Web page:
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VIDEO: Diving In: Hippo Calf Goes Underwater Exploring At Spanish Zoo

Bioparc in Valencia, Spain, protects the vulnerable hippos. Ninety percent of the African population has disappeared.  

Hippo calf Gori explores the depths of his enclosure pool with his parents at  Valencia Bioparc in Spain.

The hippo, which recently turned 13 months old, was filmed exploring the zoo’s Kitum Cave, which re-creates the habitats of African lakes and rivers.

Gori, the calf (Hippopotamus amphibius), is the son of Raf and Rigas.

“This fascinating species is listed as vulnerable on the IUCN (International Union for Conservation of Nature) Red List and its main threat is habitat loss,” the zoo said.

Gori dives with a member of his family in a large aquarium at the Valencia Bioparc. (Bioparc Valencia/Zenger News)

“Their population has been dramatically reduced and 90 percent of the hippos that inhabited Africa in the last century have already disappeared.

“This decline threatens the aquatic ecosystems of the great African lakes and, with them, the life of numerous aquatic species and fish,” the zoo said.

Kids watch Gori diving in a large aquarium at Valencia Bioparc in Spain. (Bioparc Valencia/Zenger News)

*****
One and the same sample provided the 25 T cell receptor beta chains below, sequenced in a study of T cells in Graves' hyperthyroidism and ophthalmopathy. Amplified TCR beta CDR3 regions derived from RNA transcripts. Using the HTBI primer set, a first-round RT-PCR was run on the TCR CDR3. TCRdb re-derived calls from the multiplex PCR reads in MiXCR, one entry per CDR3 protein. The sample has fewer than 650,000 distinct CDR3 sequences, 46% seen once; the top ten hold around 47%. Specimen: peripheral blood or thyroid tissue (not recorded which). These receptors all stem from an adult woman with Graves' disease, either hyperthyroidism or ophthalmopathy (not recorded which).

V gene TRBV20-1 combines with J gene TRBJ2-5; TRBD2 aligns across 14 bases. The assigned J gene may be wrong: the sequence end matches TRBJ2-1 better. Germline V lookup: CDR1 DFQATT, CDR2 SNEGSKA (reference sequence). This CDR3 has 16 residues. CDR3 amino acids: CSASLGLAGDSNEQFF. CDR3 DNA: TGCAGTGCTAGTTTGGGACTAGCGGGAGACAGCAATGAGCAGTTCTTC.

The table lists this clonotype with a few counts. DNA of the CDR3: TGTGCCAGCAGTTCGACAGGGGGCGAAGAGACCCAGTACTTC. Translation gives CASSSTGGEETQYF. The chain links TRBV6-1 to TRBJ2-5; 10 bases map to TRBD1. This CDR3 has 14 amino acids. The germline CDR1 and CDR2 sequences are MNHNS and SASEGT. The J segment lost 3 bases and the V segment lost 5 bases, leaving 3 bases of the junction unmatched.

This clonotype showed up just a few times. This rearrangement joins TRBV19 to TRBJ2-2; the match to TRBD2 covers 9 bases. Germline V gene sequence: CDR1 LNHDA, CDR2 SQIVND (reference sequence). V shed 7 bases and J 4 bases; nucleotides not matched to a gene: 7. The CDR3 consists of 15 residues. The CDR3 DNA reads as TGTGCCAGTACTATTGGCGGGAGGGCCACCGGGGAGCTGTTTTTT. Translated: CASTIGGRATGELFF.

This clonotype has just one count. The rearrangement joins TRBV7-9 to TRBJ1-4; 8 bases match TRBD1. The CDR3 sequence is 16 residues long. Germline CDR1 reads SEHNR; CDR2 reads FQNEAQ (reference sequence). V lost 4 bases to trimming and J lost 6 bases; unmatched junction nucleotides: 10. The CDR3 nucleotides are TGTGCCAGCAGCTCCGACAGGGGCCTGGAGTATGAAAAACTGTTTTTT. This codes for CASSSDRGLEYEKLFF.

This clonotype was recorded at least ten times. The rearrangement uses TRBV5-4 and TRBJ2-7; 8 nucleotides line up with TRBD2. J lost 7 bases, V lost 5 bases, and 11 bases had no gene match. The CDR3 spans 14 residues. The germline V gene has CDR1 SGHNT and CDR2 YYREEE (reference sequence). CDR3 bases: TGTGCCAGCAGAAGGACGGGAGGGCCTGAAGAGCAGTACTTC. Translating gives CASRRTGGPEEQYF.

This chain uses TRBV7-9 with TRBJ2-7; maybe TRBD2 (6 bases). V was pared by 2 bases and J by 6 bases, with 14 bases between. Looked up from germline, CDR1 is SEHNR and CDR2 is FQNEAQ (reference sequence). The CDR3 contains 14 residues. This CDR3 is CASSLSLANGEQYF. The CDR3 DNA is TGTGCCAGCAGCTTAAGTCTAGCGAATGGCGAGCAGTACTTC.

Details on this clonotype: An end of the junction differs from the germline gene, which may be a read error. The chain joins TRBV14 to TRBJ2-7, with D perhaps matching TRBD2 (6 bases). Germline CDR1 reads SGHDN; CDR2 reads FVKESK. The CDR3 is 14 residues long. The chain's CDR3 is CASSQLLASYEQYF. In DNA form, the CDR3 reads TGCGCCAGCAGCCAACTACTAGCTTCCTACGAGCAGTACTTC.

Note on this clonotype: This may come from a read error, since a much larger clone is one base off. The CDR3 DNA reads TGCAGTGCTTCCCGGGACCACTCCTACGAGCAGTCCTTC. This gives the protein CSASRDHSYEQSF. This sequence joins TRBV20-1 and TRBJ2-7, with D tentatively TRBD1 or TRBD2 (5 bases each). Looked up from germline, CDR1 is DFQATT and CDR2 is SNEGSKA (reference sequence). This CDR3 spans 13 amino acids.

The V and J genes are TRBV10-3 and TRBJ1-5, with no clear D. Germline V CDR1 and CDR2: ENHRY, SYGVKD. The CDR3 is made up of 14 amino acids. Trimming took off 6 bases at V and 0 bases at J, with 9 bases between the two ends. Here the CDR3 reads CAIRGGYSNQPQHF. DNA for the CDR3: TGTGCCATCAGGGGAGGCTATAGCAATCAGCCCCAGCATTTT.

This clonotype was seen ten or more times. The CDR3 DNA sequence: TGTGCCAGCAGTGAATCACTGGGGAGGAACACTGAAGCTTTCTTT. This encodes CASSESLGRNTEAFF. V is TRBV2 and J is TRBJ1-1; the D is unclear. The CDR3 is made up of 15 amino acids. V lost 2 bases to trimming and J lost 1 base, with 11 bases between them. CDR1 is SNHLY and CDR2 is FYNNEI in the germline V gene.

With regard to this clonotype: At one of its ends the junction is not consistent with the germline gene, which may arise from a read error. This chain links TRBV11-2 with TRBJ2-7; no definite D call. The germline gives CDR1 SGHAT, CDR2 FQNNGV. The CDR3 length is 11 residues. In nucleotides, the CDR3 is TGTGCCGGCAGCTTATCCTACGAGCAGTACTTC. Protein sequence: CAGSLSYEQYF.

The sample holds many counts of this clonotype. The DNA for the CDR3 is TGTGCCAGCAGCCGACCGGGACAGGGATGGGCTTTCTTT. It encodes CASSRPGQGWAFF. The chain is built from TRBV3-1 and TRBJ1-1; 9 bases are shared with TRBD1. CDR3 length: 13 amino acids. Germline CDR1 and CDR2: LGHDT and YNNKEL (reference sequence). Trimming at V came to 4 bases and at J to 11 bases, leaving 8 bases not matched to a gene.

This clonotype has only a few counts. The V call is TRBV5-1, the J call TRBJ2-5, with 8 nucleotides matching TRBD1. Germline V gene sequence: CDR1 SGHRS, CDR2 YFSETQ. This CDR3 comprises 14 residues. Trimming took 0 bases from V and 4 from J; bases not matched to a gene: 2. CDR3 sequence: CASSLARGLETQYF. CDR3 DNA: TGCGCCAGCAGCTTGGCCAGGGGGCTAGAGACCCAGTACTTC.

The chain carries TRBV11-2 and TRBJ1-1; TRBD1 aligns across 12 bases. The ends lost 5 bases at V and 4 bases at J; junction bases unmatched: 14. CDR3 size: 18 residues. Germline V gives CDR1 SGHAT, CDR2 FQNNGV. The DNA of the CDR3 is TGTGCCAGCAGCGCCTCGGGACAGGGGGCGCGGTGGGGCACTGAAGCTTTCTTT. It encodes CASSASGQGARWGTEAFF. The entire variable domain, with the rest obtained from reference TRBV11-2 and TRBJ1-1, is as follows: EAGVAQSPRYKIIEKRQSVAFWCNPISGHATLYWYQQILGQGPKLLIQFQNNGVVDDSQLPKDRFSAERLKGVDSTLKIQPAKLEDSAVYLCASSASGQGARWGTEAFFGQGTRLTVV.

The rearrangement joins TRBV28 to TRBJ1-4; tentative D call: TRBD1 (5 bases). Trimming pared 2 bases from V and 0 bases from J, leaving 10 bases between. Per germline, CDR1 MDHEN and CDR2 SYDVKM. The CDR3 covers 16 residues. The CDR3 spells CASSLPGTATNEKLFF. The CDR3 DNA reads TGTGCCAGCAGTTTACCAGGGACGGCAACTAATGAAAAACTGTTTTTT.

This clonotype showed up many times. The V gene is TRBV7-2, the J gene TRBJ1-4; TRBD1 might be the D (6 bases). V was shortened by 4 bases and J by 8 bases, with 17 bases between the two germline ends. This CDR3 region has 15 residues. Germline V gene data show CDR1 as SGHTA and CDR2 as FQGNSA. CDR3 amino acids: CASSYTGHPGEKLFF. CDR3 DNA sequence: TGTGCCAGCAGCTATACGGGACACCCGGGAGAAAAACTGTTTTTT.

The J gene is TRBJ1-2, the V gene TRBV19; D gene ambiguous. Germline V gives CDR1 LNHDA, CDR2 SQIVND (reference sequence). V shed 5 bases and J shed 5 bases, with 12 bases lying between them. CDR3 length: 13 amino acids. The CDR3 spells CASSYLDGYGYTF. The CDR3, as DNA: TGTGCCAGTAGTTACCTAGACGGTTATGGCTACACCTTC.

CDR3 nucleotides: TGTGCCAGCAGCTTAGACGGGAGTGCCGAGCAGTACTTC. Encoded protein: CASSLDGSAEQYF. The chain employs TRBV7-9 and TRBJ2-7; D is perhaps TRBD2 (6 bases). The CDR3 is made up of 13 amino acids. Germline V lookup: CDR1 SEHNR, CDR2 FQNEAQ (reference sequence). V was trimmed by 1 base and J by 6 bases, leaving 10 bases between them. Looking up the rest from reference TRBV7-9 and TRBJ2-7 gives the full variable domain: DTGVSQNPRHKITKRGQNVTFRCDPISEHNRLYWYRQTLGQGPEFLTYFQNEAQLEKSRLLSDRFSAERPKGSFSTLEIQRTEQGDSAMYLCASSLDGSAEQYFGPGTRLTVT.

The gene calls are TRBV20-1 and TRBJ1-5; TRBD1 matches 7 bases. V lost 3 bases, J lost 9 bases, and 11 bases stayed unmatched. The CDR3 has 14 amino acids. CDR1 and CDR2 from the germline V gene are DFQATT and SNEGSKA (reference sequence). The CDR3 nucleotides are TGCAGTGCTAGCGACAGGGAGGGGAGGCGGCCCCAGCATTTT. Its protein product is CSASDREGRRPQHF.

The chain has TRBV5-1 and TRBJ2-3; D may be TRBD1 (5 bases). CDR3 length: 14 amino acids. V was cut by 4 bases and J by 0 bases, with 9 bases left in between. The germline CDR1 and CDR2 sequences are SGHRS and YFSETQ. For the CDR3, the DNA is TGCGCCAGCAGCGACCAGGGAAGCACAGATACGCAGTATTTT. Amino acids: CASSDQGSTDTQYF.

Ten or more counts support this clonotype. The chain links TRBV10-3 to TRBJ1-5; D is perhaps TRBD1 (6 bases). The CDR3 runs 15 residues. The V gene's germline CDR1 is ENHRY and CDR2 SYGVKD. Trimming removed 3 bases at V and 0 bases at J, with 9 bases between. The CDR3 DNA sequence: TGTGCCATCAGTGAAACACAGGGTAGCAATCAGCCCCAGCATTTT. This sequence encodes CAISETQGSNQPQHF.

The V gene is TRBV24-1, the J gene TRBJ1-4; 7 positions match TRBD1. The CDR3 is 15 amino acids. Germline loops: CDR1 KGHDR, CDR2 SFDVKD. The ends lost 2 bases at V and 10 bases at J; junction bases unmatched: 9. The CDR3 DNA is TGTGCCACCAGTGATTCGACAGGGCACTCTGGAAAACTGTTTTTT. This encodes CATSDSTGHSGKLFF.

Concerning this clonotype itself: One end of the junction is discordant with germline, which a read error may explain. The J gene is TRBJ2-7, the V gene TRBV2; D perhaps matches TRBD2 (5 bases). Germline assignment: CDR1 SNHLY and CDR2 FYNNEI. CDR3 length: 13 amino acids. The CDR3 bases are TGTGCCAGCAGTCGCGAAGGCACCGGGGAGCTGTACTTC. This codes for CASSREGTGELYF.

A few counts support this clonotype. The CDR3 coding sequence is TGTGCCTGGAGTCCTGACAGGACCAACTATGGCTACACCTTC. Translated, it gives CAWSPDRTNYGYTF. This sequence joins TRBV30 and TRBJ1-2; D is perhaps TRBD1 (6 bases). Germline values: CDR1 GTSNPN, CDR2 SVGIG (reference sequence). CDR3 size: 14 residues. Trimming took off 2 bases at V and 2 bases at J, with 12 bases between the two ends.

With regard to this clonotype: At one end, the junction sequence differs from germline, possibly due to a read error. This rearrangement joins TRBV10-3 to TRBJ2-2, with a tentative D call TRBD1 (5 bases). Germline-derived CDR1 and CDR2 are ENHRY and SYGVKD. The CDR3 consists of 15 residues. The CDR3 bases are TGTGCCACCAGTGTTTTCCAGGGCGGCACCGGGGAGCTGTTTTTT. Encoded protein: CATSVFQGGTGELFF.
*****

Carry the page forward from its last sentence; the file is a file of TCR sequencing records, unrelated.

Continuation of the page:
Nicknamed the “river horse” by the Greeks, the semi-aquatic hippos can stay underwater for up to six minutes. Eyes and nose remain raised, allowing them to breathe and see what is happening on the surface, keeping most of their body submerged.

The common hippopotamus spends much of its life underwater and increases its activity at night when it goes ashore to graze. Due to their nature, males not only protect a piece of land, but also a few hundred meters from the shores of lakes and rivers where they live.

Males usually compete with each other for dominance of the herd, using their long lower fangs as weapons.

Considered one of the most dangerous animals in Africa despite its herbivorous diet, the Nile hippopotamus is the one that causes the most human deaths on the continent. It is one of the reasons why it is threatened, in addition to being hunted for its meat and ivory teeth.

“The Bioparc is the only place in Spain that offers an underwater view of these ‘giants’ coexisting with different species of fish in a perfect symbiotic relationship. It is a chance to observe the functioning of an ecosystem in danger,” said a Bioparc spokesperson.

Bioparc Valencia is considered a new generation zoo, which recreates wild habitats for its animals in the eco-system areas of the Savannah, Madagascar and Equatorial Africa.

The bioparc offers visitors an immersive experience, without barriers, allowing them to see different species co-existing as they would in nature.

(Edited by Fern Siegel and Judith Isacoff)

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